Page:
That’s a proverb from the Maori, the indigenous people of Aotearoa/New Zealand. I’ve often referred to it over the years.
It seems to mean that the process of finding out who you really are includes a lot of giving up. If you’re a tree and being carved at the same time, well, you can expect it to hurt a bit at times. That means you can expect it to keep on hurting for some time.
Traditional Maori were known for their elaborate facial tattoos. As they lived their experiences the tattoos would be periodically added to to update their stories. Genuine bone chisels, no anaesthetic, genuine pain. Those who met them would know them by reading the stories that had been carved into their faces.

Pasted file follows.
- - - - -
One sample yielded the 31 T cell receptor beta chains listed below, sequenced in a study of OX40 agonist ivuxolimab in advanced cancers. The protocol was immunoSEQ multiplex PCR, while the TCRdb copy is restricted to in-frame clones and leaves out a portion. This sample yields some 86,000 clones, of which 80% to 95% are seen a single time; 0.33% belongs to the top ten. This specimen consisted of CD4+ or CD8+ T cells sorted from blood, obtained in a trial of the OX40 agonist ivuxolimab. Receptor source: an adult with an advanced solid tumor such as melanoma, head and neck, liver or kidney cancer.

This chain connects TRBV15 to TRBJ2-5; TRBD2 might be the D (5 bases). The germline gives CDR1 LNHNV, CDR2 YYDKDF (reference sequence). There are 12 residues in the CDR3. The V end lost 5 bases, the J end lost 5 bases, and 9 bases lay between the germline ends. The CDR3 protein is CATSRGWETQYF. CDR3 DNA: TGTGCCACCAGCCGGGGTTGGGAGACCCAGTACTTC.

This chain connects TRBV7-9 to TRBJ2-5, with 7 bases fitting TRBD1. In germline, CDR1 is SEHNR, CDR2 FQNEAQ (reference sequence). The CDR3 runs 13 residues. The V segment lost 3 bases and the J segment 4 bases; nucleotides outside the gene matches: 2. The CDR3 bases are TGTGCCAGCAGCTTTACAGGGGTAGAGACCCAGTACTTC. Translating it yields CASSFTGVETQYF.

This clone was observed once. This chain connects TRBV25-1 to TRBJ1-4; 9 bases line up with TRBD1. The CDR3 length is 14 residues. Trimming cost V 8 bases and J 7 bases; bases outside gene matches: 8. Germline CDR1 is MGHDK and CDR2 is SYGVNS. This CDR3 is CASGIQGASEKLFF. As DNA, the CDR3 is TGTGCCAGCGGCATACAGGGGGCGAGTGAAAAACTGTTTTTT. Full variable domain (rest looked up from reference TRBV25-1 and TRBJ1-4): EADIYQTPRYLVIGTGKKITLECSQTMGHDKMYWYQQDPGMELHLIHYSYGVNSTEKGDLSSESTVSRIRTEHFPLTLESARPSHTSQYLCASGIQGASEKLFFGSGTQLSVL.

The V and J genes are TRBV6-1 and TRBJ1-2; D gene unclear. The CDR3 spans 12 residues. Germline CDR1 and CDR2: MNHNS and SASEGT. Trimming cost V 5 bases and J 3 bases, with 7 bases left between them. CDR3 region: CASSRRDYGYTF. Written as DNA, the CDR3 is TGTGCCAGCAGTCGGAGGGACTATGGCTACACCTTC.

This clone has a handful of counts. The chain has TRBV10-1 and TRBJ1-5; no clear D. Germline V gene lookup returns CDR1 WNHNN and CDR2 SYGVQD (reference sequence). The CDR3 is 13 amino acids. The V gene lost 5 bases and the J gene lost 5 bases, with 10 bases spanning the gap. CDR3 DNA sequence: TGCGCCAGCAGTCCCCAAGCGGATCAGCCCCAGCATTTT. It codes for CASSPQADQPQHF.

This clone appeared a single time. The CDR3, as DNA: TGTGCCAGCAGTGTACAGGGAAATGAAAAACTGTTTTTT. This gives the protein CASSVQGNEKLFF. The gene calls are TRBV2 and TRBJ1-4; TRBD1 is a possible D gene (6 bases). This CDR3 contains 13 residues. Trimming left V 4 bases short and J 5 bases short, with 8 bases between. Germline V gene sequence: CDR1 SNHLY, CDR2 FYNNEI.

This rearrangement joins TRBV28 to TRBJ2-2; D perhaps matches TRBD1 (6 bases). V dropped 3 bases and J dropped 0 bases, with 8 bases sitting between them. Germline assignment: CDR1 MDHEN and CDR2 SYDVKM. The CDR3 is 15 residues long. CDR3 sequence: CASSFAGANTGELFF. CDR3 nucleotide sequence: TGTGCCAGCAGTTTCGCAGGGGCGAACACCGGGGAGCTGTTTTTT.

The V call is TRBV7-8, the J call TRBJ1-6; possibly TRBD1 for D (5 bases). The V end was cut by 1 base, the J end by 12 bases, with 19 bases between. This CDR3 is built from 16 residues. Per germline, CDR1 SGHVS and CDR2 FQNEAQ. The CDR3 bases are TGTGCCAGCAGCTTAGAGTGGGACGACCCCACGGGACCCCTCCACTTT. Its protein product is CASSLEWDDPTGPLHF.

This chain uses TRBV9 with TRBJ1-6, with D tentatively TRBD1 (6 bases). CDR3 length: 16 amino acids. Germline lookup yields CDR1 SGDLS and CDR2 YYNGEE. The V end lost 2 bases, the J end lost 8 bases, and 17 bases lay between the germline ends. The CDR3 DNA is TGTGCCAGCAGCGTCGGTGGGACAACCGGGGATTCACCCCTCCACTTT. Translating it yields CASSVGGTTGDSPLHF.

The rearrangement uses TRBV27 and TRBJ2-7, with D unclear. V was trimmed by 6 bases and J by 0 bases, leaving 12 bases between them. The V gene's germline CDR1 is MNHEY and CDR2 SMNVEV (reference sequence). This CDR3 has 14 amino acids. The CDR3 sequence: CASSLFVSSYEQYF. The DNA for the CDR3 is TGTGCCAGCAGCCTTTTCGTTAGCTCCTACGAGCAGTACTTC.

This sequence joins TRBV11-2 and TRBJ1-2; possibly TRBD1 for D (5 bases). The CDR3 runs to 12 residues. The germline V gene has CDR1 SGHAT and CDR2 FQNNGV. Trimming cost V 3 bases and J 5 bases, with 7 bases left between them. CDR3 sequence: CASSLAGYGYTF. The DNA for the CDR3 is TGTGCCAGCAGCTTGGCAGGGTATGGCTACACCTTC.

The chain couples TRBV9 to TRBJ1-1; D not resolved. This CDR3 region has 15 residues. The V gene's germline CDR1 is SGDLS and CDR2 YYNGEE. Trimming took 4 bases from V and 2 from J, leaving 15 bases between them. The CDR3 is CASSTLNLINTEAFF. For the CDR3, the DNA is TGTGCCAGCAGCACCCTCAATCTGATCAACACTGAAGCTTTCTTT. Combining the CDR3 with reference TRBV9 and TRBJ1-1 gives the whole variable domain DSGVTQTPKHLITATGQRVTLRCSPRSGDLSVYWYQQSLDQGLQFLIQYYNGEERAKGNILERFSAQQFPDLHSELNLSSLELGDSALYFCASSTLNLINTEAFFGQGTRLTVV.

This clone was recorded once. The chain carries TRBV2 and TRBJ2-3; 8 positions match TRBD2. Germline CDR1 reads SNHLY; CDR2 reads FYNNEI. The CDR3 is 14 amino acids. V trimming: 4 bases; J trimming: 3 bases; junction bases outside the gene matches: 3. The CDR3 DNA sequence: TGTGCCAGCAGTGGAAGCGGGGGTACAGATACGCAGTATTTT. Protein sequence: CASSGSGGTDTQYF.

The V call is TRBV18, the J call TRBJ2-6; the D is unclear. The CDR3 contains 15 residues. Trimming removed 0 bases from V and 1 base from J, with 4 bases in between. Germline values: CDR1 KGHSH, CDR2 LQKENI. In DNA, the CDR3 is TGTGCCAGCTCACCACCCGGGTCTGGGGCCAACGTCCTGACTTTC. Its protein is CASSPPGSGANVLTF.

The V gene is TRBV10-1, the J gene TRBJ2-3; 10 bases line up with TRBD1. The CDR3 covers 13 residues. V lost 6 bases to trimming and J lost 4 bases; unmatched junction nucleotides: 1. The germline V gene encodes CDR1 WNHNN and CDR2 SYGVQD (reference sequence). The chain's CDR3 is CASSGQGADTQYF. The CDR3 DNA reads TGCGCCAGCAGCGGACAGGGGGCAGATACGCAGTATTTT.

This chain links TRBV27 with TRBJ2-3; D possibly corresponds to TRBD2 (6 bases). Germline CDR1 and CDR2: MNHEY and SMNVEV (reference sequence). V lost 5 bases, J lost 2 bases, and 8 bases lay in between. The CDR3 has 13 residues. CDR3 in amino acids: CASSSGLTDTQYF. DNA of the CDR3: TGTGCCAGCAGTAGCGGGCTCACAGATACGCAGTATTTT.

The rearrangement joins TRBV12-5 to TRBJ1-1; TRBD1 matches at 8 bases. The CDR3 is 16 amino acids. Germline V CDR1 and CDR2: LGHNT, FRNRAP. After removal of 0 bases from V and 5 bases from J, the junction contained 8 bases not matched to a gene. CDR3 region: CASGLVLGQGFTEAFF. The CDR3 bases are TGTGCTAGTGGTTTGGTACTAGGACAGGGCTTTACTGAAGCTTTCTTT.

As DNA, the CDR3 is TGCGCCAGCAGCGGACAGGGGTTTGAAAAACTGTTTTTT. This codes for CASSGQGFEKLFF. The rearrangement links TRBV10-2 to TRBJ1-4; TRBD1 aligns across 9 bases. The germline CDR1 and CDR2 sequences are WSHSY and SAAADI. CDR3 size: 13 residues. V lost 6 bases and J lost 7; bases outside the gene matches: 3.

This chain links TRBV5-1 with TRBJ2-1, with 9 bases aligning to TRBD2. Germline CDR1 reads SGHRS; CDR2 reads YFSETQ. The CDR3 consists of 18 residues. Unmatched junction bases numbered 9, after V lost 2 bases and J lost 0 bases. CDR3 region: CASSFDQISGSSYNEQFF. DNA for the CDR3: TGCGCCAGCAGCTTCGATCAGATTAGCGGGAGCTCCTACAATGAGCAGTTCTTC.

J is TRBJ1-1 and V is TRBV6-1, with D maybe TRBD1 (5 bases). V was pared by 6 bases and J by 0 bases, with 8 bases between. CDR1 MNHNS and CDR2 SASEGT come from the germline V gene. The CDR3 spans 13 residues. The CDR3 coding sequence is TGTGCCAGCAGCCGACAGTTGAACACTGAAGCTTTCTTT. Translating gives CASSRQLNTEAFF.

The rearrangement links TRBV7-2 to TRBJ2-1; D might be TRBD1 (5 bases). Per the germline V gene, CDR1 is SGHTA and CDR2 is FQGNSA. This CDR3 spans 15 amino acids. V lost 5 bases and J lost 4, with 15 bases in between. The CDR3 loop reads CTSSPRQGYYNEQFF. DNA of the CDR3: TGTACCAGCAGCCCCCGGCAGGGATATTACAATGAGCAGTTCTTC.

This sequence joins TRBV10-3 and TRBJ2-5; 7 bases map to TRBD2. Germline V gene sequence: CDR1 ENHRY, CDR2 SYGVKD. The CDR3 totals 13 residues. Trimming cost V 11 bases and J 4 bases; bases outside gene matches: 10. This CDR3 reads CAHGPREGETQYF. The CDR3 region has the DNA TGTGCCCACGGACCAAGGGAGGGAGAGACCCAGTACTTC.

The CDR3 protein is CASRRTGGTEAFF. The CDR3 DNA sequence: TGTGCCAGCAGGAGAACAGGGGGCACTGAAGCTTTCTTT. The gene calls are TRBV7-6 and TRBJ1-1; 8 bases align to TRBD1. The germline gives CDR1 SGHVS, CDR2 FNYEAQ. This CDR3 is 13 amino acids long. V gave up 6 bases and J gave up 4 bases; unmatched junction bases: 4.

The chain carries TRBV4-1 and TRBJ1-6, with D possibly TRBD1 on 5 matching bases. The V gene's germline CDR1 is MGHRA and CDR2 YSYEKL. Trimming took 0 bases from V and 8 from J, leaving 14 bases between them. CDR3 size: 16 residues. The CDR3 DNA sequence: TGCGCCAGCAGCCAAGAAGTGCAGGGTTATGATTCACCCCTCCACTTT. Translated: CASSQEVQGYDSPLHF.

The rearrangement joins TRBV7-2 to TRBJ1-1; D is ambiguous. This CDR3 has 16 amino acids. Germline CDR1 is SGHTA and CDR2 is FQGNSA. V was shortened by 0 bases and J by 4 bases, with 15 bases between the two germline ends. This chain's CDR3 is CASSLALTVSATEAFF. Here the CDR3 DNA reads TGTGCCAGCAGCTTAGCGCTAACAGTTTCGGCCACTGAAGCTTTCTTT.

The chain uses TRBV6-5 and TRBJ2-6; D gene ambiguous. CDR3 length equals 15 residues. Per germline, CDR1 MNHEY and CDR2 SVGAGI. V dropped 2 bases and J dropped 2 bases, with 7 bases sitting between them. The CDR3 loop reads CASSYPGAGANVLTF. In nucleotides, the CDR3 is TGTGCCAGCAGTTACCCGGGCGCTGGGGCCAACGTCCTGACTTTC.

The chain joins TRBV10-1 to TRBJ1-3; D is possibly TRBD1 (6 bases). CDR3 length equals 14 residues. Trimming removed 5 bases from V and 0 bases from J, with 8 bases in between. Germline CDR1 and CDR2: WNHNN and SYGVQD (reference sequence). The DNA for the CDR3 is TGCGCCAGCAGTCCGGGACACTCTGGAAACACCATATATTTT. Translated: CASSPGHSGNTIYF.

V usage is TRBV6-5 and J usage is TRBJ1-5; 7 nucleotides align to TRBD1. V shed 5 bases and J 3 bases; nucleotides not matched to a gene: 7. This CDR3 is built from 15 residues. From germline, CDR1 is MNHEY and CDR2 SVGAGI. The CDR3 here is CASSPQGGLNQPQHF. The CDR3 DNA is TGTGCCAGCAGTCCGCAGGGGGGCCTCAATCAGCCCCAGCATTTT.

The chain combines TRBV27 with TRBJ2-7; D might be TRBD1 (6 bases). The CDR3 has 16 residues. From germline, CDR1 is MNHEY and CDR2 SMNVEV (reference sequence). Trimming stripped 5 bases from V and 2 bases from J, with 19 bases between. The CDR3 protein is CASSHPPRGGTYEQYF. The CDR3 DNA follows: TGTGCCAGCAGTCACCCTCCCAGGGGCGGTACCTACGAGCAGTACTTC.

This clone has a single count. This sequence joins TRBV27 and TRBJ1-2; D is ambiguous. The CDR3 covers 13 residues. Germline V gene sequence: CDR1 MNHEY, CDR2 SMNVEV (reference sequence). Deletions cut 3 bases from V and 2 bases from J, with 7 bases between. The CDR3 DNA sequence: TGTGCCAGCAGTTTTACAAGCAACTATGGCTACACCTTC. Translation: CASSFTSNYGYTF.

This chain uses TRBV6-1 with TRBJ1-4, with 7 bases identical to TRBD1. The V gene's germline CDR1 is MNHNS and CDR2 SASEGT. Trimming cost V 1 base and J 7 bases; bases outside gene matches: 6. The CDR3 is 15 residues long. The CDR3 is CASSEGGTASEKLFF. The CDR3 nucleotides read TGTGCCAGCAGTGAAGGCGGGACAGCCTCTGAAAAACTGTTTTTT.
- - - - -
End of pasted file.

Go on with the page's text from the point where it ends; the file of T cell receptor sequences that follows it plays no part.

Live the life, become the story which will later be told. Your reward for doing your best will be a passage through pain, but by then it may not be the kind of pain you initially expected.
Make your right choice. ‘Trust the physician, and drink his remedy in silence and tranquillity. For his hand, though heavy and hard, is guided by the tender hand of the unseen… ‘ (Gibran, The Prophet).
It occurrd to me that the kind of suffering needed to get to heaven was my responsibility.
The rats which had come out to hear my speech applauded before running off as usual.